In early July, the Supreme Court struck down two efforts to address unfairness in higher education. In decisions that broke along ideological lines, the six conservative justices declared unconstitutional both the Biden administration’s student-loan cancellation order and race-based affirmative-action programs at Harvard and the University of North Carolina. Both decisions are dubious instances of judicial overreach that discount the injustices that made these efforts necessary.
Genuine American democracy requires widespread access to high-quality education, especially for Black Americans, who were first enslaved, then treated as second-class citizens, and still suffer from poverty and other social ills stemming from entrenched racism. Affirmative action made it possible for generations of Black and Latino students to gain educational opportunities they might otherwise have been deprived of. Justice Ketanji Brown Jackson surely had it right in her dissent when she wrote: “Deeming race irrelevant in law does not make it so in life.”
Yet it is also true that diversity-based affirmative action and debt relief were only half measures that left intact a system of higher education that launders privilege, price-gouges vulnerable students, and often fails to provide meaningful opportunity for those at the bottom. There are other, systemic measures—not barred by the Supreme Court’s decisions—that would promote racial equity in higher education and provide access for Americans otherwise unable to attend college.
A 1978 Supreme Court ruling had previously weakened race-based affirmative action by holding that it could not be used to address past societal discrimination, but only to guarantee diversity as an educational ideal. Too often, as a result, affirmative action’s benefits haven’t accrued to poorer students of color. Writing in the Atlantic, Bertrand Cooper estimates from the available data that of 154 Black freshmen in Harvard’s incoming 2020 class, just seven or eight would have come from families earning less than $85,000 per year. While racial diversity is clearly a desirable goal, it should not be conflated with deeper structural reparations. Nor should it be achieved using the methods employed by Harvard admissions officers, who devalued Asian students’ applications using a “personal rating” system.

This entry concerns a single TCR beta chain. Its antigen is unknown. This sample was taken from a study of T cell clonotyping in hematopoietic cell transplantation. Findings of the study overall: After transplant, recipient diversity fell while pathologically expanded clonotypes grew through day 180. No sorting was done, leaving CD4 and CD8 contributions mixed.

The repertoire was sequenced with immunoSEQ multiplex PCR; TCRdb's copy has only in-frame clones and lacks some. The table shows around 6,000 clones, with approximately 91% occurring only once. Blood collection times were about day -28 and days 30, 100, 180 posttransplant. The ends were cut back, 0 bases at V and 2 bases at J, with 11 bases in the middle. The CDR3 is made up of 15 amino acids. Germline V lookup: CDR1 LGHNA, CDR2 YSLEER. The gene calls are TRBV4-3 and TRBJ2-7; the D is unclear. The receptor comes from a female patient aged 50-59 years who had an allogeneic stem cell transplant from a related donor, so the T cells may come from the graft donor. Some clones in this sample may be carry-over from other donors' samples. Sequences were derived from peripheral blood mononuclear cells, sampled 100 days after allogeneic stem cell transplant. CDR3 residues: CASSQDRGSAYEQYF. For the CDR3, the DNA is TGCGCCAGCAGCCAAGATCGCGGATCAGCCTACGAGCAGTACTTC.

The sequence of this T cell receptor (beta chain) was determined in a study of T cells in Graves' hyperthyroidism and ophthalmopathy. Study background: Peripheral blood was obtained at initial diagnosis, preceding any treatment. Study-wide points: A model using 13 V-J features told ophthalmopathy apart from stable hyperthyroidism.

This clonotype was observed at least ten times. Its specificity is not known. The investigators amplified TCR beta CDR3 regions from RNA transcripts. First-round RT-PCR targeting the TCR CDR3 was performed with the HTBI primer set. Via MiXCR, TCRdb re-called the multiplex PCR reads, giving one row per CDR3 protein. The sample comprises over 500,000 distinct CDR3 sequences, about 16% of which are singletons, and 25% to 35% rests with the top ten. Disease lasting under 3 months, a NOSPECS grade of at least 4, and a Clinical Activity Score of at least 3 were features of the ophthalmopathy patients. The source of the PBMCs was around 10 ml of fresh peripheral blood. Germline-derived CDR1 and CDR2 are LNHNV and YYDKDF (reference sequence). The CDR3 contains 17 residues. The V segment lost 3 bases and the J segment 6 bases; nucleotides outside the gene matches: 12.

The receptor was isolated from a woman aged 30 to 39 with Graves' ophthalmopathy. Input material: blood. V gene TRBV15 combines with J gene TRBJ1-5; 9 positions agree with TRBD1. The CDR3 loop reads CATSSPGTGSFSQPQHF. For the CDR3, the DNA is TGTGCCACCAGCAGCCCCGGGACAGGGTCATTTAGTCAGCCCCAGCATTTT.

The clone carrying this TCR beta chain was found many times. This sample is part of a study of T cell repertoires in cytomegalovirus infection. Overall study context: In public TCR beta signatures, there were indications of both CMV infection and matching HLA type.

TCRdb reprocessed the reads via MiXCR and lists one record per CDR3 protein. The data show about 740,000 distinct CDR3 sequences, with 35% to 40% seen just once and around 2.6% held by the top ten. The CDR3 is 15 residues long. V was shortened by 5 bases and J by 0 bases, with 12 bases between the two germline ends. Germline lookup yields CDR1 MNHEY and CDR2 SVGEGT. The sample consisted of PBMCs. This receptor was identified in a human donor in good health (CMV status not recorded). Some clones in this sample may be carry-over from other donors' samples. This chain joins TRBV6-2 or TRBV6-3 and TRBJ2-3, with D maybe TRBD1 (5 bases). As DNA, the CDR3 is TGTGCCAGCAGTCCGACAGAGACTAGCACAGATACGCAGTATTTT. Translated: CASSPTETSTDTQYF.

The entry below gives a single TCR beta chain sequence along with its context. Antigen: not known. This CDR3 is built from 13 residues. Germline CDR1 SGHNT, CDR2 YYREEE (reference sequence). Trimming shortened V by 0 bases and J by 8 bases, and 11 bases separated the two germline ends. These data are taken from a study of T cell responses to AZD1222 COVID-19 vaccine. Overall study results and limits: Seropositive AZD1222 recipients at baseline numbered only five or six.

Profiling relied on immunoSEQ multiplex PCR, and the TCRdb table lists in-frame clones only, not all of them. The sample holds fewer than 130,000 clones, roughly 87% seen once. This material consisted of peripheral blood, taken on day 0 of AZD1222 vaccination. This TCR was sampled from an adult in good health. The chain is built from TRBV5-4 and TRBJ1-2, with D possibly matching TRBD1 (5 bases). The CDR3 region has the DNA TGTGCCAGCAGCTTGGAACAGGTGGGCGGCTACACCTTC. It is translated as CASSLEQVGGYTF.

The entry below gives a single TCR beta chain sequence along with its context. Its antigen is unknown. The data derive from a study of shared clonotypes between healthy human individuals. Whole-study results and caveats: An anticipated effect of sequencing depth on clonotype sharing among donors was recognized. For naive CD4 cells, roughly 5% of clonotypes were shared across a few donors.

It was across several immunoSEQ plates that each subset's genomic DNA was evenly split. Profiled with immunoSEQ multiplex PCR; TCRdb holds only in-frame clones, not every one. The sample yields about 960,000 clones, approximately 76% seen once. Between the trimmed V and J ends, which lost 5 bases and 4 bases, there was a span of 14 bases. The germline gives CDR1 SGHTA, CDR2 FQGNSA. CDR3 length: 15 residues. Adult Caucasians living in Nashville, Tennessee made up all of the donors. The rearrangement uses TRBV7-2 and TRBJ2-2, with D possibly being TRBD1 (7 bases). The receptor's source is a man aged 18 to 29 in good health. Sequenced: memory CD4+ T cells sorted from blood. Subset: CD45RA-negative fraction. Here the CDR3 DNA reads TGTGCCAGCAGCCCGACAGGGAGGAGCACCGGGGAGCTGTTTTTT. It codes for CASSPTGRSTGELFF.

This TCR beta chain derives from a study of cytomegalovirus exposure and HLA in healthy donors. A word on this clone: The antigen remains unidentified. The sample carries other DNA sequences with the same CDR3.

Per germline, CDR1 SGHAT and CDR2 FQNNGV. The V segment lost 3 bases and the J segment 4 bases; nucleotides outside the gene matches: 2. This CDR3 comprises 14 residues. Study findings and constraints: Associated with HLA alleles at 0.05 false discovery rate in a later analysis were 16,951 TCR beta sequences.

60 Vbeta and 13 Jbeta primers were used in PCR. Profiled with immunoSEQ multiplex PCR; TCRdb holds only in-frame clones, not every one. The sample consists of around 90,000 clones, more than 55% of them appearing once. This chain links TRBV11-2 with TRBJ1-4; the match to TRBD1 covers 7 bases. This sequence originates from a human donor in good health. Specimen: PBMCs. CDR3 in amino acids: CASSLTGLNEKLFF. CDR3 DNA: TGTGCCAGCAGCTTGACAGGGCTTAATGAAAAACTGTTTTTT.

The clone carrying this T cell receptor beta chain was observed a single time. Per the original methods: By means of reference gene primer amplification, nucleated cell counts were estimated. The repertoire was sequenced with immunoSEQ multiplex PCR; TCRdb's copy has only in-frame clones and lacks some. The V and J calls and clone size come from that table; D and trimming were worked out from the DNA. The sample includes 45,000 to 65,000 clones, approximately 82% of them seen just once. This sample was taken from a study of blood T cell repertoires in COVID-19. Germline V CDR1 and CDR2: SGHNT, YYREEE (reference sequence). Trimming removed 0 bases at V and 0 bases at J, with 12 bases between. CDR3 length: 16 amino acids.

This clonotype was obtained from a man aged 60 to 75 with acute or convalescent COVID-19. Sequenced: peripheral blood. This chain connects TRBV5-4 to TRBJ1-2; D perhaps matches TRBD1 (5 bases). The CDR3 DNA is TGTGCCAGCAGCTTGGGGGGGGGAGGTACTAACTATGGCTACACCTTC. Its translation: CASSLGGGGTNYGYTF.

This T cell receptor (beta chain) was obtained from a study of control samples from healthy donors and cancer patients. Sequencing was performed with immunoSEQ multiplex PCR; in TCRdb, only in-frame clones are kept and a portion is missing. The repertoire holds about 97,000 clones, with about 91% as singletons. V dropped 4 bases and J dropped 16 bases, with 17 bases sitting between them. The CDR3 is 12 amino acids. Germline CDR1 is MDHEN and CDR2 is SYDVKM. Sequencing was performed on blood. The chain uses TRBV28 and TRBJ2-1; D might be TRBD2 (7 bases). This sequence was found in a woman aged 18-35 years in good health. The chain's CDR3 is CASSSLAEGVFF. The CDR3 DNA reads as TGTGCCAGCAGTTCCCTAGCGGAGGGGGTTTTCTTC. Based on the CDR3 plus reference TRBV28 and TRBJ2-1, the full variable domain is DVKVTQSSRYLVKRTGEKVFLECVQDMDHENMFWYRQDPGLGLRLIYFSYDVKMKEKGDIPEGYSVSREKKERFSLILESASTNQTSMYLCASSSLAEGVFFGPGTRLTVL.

In some states that had already banned race-based affirmative action, universities saw an immediate and precipitous drop in racial diversity. After a 1996 ballot measure outlawed racial preferences in California, enrollment of Black and Latino students at UC Berkeley and UCLA fell by 40 percent. However, through aggressive recruitment efforts and a holistic review process that takes into account students’ neighborhoods, high schools, and family incomes, the University of California system has admitted its most racially diverse classes in recent years. In 2021, moreover, 45 percent of the system’s incoming students were low-income.
Other universities, including University of Michigan, have been less successful, but a 2012 study “found seven of 10 leading universities were able to return to previous levels of diversity through race-neutral means.” Officials at both University of Michigan and University of California warned of the difficulties and expenses that come with the elimination of race-based affirmative action, but these expenses—for example, retooling admissions processes that favor affluent students and engaging in outreach to local Black and low-income communities—are well worth the money.
At institutions like Harvard, which play a radically inegalitarian role in our society, attention to students’ socioeconomic background would be particularly welcome. At thirty-eight of the country’s most selective colleges, more students come from families in the top 1 percent than from the bottom 60 percent. This is not a reflection of those students’ innate intelligence. Wealthier applicants game the system through legacy networks, expensive test prep, and even participation in upper-crust pastimes like fencing and squash. Graduates of Harvard overwhelmingly pile into lucrative fields like consulting, tech, and finance. What’s more, these institutions accrue massive endowments. In 2014, Yale paid almost $480 million to fund managers and just $170 million in tuition assistance.
Meanwhile, institutions that serve less well-off students—public universities, community colleges, and HBCUs—are struggling. State funding for public colleges and universities has dropped precipitously, resulting in reduced faculty and course offerings, campus closures, and dramatic tuition increases. Without sufficient funding, public colleges increasingly operate more like private ones: overspending on administrators, skimping on faculty and financial aid, and adding amenities to attract affluent students.
The Biden administration’s debt-cancellation program would have provided much-needed relief to borrowers failed by this broken system. The ruling blocking the program relied on a manufactured plaintiff and a dubious conservative legal theory known as the “major questions doctrine.” Biden has promised to forgive debt by other means, but the new strategy will face similar barriers.
Legislation is clearly needed to address root causes. Last month, Sen. Bernie Sanders (I-VT) and Rep. Pramila Jayapal (D-WA) reintroduced a bill that would make community colleges and vocational schools free for all, and public universities and HBCUs free for families in the bottom 80 percent. This “public option” would eliminate the shameful debt piled on millions of young Americans beginning their adult lives. It would open up education pathways to many of those currently shut out of the system, including many students of color. And it would eliminate distorting market pressures. In short, it would help turn education into the public good it should be, instead of the hoarded commodity it now is.